Parallel between definition of chess playing program and definition of AI

      Dimiter Dobrev
24 of May, 2006      
this paper is a part from AI - Project      
illustration - Konstantin Lakov      
      In this report we will explain some earlier papers [ 1, 2 ] which are about definition of Artificial Intelligence and about perfect AI. The definition of AI is intuitive in [ 1 ] and formal in [ 2 ]. The perfect AI is a program that satisfies the definition for AI but which is absolutely useless due to the combinatory explosion.
      Most people do not understand these papers because they never saw AI and that is why for them the notion of AI is too abstract. In this report we will make parallel between definition of chess playing program and definition of AI. Of course, the definition of chess playing program is useless because people already know what this is. Anyway, we will give you this definition because its construction follows closely the construction of the definition of AI. Also the results are almost the same with the only difference that we can optimise the perfect chess playing program in order to obtain a real chess playing program, but for the moment we cannot optimise the perfect AI in order to obtain a real AI.
      In this report we will not speak about AI. The only matter which we will observe will be about chess playing programs. If you understand the construction and the results about chess playing programs then you can read the papers [ 1, 2 ] and to see similar results about AI.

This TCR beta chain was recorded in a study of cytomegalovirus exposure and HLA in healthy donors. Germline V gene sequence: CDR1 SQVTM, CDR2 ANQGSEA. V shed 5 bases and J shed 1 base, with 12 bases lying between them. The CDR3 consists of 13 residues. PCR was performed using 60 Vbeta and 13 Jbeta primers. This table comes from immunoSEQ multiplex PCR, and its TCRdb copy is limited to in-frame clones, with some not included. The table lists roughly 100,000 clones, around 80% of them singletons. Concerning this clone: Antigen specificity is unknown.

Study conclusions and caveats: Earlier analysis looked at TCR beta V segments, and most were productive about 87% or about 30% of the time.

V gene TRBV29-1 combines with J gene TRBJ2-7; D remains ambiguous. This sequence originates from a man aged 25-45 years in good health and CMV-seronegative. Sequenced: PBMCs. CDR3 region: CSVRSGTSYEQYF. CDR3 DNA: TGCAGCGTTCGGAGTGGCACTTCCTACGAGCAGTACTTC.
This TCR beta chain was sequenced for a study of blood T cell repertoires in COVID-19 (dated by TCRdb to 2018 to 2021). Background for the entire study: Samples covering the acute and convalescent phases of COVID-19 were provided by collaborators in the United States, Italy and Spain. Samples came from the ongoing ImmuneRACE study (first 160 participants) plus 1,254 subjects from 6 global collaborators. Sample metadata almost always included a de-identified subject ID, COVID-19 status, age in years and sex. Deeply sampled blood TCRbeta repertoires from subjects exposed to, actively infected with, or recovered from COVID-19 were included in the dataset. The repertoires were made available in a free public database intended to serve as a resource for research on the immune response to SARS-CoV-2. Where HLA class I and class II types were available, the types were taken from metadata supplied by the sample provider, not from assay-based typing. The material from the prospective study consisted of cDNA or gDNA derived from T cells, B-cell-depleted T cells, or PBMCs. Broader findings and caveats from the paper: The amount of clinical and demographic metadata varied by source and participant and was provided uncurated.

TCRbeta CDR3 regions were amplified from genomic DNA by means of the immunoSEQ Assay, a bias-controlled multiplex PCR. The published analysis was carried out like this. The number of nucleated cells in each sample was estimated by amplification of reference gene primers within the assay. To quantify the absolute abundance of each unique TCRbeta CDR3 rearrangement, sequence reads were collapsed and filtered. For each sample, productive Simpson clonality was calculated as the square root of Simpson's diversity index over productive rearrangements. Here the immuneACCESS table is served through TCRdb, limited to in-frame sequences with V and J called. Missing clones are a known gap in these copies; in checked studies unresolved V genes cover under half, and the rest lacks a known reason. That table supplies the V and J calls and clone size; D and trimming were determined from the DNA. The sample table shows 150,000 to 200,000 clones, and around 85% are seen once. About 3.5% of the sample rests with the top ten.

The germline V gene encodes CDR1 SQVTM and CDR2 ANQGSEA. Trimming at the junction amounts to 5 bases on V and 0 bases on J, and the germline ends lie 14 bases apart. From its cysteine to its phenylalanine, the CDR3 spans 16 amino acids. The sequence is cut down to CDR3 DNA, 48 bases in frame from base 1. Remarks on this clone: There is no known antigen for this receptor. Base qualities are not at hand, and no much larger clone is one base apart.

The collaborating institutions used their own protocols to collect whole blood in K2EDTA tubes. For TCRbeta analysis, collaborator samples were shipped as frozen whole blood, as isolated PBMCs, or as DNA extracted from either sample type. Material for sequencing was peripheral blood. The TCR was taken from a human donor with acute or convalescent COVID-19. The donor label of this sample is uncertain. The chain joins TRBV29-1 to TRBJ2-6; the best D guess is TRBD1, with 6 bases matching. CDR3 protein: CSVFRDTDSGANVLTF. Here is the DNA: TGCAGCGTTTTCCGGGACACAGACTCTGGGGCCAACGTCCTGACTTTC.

What is a chess playing program?

      For us a chess playing program (CPP) will be a step device which inputs the move of the opponent and outputs a correct move as an answer on every step. If this was the only requirement, then the random player would be chess playing program, but this is not true because the random player plays too bad. That is why we will want from the chess playing program to play no worse than a human being.
      Here you can ask the question: "Who is the human being?" The answer is that this is not so important because the difference between the average chess player and the world chess champion is not that big. This is because the program which plays better than the average chess player is almost the same as the program which plays better than the world chess champion. The main difference is in the number of moves which are calculated in order the next move to be chosen. Of course, the second program needs more time or faster computer than the first one.

      The definition which includes the world human is not formal but it can be formalised. 
      To make the definition formal first we have to formalise the opponent. We will suppose that the opponent of our chess playing program is the random player. This is the opponent which every time plays a random move. Of course, you can have many different random players which have different possibility for choosing their random moves, but we will assume that our random player chose its random move with equal possibility. That means that if this player has N possible correct moves, then the possibility for each of them to be chosen is 1/N.
      The random player is very weak opponent, but, anyway, it is a dangerous partner because sometimes it makes genius moves. Really, the possibility to make a genius move is pretty small. The good side of the random player is that it is simple and well defined. Another positive feature of the random player is that it has no memory. This means that it cannot learn and that the next game will not depend on the previous.